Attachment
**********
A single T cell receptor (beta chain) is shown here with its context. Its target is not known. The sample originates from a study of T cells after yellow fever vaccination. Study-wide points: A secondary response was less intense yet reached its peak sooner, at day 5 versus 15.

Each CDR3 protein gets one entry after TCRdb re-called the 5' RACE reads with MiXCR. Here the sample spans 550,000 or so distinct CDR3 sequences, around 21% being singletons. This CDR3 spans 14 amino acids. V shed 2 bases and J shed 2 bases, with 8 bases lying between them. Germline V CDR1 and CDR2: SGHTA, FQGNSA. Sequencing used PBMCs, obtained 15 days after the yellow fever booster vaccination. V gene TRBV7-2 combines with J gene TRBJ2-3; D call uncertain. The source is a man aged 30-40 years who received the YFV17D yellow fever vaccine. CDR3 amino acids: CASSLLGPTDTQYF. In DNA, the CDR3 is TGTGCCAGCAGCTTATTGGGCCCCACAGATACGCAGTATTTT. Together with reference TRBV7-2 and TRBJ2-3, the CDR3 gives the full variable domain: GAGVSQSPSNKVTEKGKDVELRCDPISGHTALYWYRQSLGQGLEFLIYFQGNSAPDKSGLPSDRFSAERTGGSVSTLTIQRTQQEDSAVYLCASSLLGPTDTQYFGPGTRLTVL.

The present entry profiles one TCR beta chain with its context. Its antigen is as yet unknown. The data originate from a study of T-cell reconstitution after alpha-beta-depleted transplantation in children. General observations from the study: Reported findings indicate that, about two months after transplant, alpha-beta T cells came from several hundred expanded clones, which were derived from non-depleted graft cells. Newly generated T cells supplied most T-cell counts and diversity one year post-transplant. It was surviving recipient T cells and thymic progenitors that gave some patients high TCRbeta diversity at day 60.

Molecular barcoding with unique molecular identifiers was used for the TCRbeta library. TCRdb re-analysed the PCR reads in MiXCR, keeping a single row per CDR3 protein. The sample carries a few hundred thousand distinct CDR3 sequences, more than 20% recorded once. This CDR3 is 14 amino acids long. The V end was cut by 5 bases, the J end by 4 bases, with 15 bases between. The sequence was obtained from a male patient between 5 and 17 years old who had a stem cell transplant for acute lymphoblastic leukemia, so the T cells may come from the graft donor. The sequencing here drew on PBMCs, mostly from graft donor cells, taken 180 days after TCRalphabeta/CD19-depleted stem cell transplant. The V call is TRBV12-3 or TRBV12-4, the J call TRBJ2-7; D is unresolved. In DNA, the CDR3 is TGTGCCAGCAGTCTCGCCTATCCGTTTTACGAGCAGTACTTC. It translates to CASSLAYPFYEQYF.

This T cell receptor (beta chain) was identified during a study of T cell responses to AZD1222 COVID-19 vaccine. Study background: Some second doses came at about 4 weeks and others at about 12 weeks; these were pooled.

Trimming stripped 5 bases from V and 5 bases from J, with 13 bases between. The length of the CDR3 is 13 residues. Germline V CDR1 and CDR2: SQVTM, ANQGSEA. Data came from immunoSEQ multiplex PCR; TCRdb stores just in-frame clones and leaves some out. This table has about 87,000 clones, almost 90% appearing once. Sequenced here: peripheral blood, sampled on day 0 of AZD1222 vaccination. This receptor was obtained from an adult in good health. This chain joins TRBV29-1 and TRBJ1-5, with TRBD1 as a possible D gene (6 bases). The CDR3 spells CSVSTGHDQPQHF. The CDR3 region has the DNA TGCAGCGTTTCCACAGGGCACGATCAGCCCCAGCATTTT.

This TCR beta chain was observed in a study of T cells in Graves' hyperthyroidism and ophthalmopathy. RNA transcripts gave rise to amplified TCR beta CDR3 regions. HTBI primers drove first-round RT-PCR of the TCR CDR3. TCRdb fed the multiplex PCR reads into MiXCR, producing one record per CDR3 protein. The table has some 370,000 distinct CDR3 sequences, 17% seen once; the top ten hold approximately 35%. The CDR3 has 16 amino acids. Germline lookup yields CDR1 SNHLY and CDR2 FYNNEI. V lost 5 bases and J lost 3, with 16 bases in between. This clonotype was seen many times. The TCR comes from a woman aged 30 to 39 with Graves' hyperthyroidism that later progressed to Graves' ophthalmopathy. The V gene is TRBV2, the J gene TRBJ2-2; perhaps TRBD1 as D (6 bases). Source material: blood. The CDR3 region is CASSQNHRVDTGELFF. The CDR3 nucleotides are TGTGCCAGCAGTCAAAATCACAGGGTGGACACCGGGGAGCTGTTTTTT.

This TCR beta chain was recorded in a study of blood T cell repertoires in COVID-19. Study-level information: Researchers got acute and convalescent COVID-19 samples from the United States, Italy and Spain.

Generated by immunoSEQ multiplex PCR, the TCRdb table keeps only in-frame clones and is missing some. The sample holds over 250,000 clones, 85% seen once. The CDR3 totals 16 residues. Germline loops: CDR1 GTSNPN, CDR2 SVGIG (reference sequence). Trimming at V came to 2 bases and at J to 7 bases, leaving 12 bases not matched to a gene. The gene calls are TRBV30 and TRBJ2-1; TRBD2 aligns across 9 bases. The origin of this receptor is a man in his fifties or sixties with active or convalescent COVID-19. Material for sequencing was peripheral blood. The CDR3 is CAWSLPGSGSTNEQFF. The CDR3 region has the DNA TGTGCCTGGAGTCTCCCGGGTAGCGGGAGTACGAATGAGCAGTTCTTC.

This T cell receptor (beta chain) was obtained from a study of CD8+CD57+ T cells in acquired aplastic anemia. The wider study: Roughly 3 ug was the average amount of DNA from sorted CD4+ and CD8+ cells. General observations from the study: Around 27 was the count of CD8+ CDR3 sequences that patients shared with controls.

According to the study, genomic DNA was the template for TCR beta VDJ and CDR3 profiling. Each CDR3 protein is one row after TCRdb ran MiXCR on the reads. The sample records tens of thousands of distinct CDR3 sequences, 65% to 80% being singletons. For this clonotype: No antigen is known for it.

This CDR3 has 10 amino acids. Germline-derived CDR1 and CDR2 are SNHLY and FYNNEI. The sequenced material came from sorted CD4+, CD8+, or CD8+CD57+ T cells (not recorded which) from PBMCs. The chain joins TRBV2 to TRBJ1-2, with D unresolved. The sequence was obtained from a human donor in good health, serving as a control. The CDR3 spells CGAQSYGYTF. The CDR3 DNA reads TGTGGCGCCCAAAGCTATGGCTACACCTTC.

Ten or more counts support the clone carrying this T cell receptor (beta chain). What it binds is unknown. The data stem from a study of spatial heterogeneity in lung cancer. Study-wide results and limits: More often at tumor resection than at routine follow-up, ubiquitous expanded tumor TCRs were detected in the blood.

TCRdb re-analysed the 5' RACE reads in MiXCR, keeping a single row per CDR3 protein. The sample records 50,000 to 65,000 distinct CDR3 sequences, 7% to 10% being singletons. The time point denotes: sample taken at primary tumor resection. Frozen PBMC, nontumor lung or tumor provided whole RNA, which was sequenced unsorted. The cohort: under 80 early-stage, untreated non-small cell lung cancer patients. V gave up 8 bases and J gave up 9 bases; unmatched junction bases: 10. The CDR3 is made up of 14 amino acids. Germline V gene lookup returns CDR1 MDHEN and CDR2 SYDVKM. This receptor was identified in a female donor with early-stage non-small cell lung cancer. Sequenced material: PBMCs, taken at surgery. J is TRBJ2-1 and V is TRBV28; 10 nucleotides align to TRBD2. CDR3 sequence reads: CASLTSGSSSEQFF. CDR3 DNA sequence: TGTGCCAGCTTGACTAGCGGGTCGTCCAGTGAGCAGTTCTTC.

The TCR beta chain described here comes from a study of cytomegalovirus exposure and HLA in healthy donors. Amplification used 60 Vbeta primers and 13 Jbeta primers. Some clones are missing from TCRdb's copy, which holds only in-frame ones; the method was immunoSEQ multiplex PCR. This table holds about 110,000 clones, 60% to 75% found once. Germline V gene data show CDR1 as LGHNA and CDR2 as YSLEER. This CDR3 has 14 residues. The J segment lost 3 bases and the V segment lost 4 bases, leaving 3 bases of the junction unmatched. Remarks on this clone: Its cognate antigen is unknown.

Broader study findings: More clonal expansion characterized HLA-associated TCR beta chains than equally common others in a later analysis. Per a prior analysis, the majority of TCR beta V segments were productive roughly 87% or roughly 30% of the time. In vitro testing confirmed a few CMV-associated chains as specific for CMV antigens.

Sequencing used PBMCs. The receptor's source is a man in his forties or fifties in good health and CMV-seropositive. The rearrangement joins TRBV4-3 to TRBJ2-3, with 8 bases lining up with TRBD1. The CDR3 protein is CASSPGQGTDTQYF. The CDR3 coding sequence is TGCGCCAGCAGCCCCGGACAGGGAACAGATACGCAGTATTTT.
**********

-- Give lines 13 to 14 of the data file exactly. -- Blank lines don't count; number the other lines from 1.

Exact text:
Ten or more counts support the clone carrying this T cell receptor (beta chain). What it binds is unknown. The data stem from a study of spatial heterogeneity in lung cancer. Study-wide results and limits: More often at tumor resection than at routine follow-up, ubiquitous expanded tumor TCRs were detected in the blood.

TCRdb re-analysed the 5' RACE reads in MiXCR, keeping a single row per CDR3 protein. The sample records 50,000 to 65,000 distinct CDR3 sequences, 7% to 10% being singletons. The time point denotes: sample taken at primary tumor resection. Frozen PBMC, nontumor lung or tumor provided whole RNA, which was sequenced unsorted. The cohort: under 80 early-stage, untreated non-small cell lung cancer patients. V gave up 8 bases and J gave up 9 bases; unmatched junction bases: 10. The CDR3 is made up of 14 amino acids. Germline V gene lookup returns CDR1 MDHEN and CDR2 SYDVKM. This receptor was identified in a female donor with early-stage non-small cell lung cancer. Sequenced material: PBMCs, taken at surgery. J is TRBJ2-1 and V is TRBV28; 10 nucleotides align to TRBD2. CDR3 sequence reads: CASLTSGSSSEQFF. CDR3 DNA sequence: TGTGCCAGCTTGACTAGCGGGTCGTCCAGTGAGCAGTTCTTC.